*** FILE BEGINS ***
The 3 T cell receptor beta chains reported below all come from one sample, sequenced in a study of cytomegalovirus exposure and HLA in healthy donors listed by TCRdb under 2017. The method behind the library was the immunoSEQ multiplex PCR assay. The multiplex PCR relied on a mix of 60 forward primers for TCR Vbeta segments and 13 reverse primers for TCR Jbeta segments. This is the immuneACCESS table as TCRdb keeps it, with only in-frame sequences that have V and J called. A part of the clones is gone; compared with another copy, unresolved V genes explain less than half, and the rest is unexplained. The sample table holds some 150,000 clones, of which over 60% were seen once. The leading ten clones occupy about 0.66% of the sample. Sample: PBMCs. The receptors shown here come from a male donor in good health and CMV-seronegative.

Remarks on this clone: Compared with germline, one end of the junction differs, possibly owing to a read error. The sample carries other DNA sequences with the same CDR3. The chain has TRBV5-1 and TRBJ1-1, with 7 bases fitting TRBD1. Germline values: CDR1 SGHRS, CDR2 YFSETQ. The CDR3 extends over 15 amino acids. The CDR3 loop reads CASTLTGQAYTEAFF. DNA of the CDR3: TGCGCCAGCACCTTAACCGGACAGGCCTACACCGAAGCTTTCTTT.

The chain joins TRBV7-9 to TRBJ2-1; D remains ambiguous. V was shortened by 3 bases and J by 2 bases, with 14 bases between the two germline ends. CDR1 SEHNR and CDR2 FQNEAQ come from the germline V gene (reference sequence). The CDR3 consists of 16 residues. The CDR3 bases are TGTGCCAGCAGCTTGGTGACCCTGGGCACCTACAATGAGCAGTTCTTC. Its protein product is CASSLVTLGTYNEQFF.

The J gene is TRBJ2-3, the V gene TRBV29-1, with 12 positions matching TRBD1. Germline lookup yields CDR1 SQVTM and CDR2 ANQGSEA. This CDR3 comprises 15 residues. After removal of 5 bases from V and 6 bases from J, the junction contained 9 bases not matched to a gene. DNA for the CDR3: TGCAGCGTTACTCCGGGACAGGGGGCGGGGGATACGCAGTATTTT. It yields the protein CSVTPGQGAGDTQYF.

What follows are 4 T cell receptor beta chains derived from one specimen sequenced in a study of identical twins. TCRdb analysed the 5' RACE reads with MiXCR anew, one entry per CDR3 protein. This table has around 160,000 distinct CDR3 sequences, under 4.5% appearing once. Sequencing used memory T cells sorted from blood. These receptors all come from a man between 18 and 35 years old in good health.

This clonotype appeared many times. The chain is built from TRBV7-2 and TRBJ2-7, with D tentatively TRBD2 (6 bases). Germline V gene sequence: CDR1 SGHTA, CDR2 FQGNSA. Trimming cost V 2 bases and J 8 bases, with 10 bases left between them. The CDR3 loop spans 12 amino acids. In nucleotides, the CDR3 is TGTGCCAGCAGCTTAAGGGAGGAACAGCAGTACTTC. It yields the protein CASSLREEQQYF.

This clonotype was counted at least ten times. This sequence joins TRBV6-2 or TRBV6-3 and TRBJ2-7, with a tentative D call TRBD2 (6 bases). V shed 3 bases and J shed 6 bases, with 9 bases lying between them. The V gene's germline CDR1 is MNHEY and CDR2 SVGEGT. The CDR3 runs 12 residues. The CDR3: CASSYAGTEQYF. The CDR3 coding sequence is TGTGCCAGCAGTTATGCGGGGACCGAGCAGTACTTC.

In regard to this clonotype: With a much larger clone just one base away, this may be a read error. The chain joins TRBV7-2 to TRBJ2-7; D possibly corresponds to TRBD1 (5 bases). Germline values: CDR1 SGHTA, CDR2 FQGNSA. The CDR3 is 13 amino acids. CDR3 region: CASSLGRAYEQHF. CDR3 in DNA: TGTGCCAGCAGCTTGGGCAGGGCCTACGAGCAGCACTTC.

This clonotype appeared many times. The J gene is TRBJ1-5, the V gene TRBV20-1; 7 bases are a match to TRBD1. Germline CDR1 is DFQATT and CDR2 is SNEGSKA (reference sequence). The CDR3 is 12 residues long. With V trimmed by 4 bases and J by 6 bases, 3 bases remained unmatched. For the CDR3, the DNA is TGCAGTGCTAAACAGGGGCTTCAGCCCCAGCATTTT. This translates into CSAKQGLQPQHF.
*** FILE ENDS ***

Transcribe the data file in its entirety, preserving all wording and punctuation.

The 3 T cell receptor beta chains reported below all come from one sample, sequenced in a study of cytomegalovirus exposure and HLA in healthy donors listed by TCRdb under 2017. The method behind the library was the immunoSEQ multiplex PCR assay. The multiplex PCR relied on a mix of 60 forward primers for TCR Vbeta segments and 13 reverse primers for TCR Jbeta segments. This is the immuneACCESS table as TCRdb keeps it, with only in-frame sequences that have V and J called. A part of the clones is gone; compared with another copy, unresolved V genes explain less than half, and the rest is unexplained. The sample table holds some 150,000 clones, of which over 60% were seen once. The leading ten clones occupy about 0.66% of the sample. Sample: PBMCs. The receptors shown here come from a male donor in good health and CMV-seronegative.

Remarks on this clone: Compared with germline, one end of the junction differs, possibly owing to a read error. The sample carries other DNA sequences with the same CDR3. The chain has TRBV5-1 and TRBJ1-1, with 7 bases fitting TRBD1. Germline values: CDR1 SGHRS, CDR2 YFSETQ. The CDR3 extends over 15 amino acids. The CDR3 loop reads CASTLTGQAYTEAFF. DNA of the CDR3: TGCGCCAGCACCTTAACCGGACAGGCCTACACCGAAGCTTTCTTT.

The chain joins TRBV7-9 to TRBJ2-1; D remains ambiguous. V was shortened by 3 bases and J by 2 bases, with 14 bases between the two germline ends. CDR1 SEHNR and CDR2 FQNEAQ come from the germline V gene (reference sequence). The CDR3 consists of 16 residues. The CDR3 bases are TGTGCCAGCAGCTTGGTGACCCTGGGCACCTACAATGAGCAGTTCTTC. Its protein product is CASSLVTLGTYNEQFF.

The J gene is TRBJ2-3, the V gene TRBV29-1, with 12 positions matching TRBD1. Germline lookup yields CDR1 SQVTM and CDR2 ANQGSEA. This CDR3 comprises 15 residues. After removal of 5 bases from V and 6 bases from J, the junction contained 9 bases not matched to a gene. DNA for the CDR3: TGCAGCGTTACTCCGGGACAGGGGGCGGGGGATACGCAGTATTTT. It yields the protein CSVTPGQGAGDTQYF.

What follows are 4 T cell receptor beta chains derived from one specimen sequenced in a study of identical twins. TCRdb analysed the 5' RACE reads with MiXCR anew, one entry per CDR3 protein. This table has around 160,000 distinct CDR3 sequences, under 4.5% appearing once. Sequencing used memory T cells sorted from blood. These receptors all come from a man between 18 and 35 years old in good health.

This clonotype appeared many times. The chain is built from TRBV7-2 and TRBJ2-7, with D tentatively TRBD2 (6 bases). Germline V gene sequence: CDR1 SGHTA, CDR2 FQGNSA. Trimming cost V 2 bases and J 8 bases, with 10 bases left between them. The CDR3 loop spans 12 amino acids. In nucleotides, the CDR3 is TGTGCCAGCAGCTTAAGGGAGGAACAGCAGTACTTC. It yields the protein CASSLREEQQYF.

This clonotype was counted at least ten times. This sequence joins TRBV6-2 or TRBV6-3 and TRBJ2-7, with a tentative D call TRBD2 (6 bases). V shed 3 bases and J shed 6 bases, with 9 bases lying between them. The V gene's germline CDR1 is MNHEY and CDR2 SVGEGT. The CDR3 runs 12 residues. The CDR3: CASSYAGTEQYF. The CDR3 coding sequence is TGTGCCAGCAGTTATGCGGGGACCGAGCAGTACTTC.

In regard to this clonotype: With a much larger clone just one base away, this may be a read error. The chain joins TRBV7-2 to TRBJ2-7; D possibly corresponds to TRBD1 (5 bases). Germline values: CDR1 SGHTA, CDR2 FQGNSA. The CDR3 is 13 amino acids. CDR3 region: CASSLGRAYEQHF. CDR3 in DNA: TGTGCCAGCAGCTTGGGCAGGGCCTACGAGCAGCACTTC.

This clonotype appeared many times. The J gene is TRBJ1-5, the V gene TRBV20-1; 7 bases are a match to TRBD1. Germline CDR1 is DFQATT and CDR2 is SNEGSKA (reference sequence). The CDR3 is 12 residues long. With V trimmed by 4 bases and J by 6 bases, 3 bases remained unmatched. For the CDR3, the DNA is TGCAGTGCTAAACAGGGGCTTCAGCCCCAGCATTTT. This translates into CSAKQGLQPQHF.